Studies question cervical cancer eradication claims

Wednesday January 22nd, 2020

NHS officials produced new evidence of the success of HPV vaccination as a series of studies, published today, cast doubt on claims that cervical cancer could be eliminated.

At the weekend ministers and senior clinicians claimed the disease could be eradicated.

But the two latest studies point to problems with the screening programme and the vaccination programme.

In response, Public Health England today published its own analysis of the success of the HPV programme.

The charity Cancer Research UK is warning that rates of cervical cancer screening in the UK have been stalling and stagnating since the mid-2000s.

The figures, released today (22 January), show that uptake of the national cervical cancer screening programme, introduced in 1988, has failed to rise over the last decade.

Currently, fewer than 75% of eligible women attend cervical screening, with even lower attendance among younger age groups and in more deprived regions. Top reasons identified by the charity include embarrassment, fear of it hurting, feeling there is no need due to lack of symptoms or a perception of being at low risk.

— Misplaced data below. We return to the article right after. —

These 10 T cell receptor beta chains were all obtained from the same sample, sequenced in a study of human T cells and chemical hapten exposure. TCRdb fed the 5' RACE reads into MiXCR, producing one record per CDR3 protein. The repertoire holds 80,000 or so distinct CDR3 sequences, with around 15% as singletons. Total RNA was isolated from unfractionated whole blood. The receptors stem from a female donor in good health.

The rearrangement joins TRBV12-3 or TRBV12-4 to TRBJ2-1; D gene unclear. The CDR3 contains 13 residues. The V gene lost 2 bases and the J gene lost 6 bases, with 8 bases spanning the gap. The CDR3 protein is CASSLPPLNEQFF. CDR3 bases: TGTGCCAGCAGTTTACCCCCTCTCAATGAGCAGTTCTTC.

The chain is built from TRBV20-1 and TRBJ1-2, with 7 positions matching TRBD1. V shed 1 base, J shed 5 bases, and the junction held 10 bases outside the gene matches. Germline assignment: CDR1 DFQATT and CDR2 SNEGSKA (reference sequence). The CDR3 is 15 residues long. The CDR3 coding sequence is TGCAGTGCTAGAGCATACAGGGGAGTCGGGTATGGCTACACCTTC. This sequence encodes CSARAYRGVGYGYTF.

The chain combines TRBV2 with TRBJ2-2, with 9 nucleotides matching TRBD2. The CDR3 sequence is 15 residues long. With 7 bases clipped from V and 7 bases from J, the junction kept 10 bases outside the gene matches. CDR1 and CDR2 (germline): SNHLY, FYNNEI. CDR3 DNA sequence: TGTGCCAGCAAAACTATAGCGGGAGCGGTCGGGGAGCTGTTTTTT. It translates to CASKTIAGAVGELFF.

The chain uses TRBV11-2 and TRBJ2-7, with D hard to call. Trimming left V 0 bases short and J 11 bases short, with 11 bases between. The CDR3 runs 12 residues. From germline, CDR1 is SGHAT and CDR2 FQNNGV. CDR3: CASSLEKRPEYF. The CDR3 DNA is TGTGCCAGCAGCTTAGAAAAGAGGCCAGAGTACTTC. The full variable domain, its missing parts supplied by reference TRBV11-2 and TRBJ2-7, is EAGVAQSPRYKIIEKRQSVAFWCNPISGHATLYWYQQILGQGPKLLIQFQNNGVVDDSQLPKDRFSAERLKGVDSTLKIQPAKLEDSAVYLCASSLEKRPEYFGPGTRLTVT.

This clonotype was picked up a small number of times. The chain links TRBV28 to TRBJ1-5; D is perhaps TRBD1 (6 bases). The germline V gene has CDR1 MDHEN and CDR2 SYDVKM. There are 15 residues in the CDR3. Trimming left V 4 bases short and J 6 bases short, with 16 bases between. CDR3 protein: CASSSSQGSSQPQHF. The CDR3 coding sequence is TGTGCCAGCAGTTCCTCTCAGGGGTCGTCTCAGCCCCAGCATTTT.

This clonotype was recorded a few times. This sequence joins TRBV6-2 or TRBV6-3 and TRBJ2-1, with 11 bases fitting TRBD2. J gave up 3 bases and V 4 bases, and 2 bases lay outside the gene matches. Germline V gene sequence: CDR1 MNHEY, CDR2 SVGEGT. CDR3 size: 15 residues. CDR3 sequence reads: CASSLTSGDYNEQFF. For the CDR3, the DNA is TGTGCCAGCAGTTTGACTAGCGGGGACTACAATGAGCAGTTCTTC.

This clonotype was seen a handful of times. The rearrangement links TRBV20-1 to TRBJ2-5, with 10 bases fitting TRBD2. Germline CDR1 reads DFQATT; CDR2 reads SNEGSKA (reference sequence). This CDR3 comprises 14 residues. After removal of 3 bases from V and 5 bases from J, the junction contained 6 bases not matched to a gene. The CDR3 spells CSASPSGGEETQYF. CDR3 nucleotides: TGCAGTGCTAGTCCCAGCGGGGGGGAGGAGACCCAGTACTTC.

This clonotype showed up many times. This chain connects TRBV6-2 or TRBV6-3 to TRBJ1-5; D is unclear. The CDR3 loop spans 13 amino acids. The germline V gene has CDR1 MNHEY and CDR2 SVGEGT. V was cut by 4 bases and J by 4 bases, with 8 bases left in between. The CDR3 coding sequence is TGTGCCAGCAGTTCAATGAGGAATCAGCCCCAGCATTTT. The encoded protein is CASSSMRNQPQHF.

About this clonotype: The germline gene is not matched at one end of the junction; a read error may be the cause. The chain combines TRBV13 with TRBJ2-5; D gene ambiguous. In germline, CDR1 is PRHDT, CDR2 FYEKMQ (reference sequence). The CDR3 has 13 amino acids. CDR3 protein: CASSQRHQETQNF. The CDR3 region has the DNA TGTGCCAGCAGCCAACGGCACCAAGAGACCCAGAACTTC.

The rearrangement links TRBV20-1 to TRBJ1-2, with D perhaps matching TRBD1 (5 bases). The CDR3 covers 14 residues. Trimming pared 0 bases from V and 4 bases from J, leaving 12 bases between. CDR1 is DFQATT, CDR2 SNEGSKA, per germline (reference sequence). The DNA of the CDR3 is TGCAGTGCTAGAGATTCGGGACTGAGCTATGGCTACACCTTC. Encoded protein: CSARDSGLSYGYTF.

The issue is being highlighted now, during cervical cancer prevention week.

Cancer Research UK’s chief executive Michelle Mitchell believes that greater awareness can have a large impact on uptake.

She says: “These figures show how research has protected thousands of people in the UK from cervical cancer, but they also highlight a worrying trend that shows progress is stalling and stagnating, which could undermine this success.

“Cervical cancer is one of the few cancers that can be prevented through screening, and now the disease is far less common in the UK. But these life-saving programmes can’t help people they can’t reach, which is why it’s important for us to continue to raise awareness and carry out research into how screening could be improved for hard-to-reach groups.”

Work is ongoing into new methods of testing such as urine tests and home testing kits, which could improve participation in screening.

* Researchers have reported a new analysis of the evidence for the effectiveness of HPV vaccines.

The analysis appears in the Journal of the Royal Society of Medicine today (22 January). It examines 12 randomised trials of the HPV vaccines Cervarix and Gardasil.

“Many methodological problems” were discovered in the design of these phase 2 and 3 efficacy trials, according to the authors, led by Dr Claire Rees of Queen Mary University of London, UK.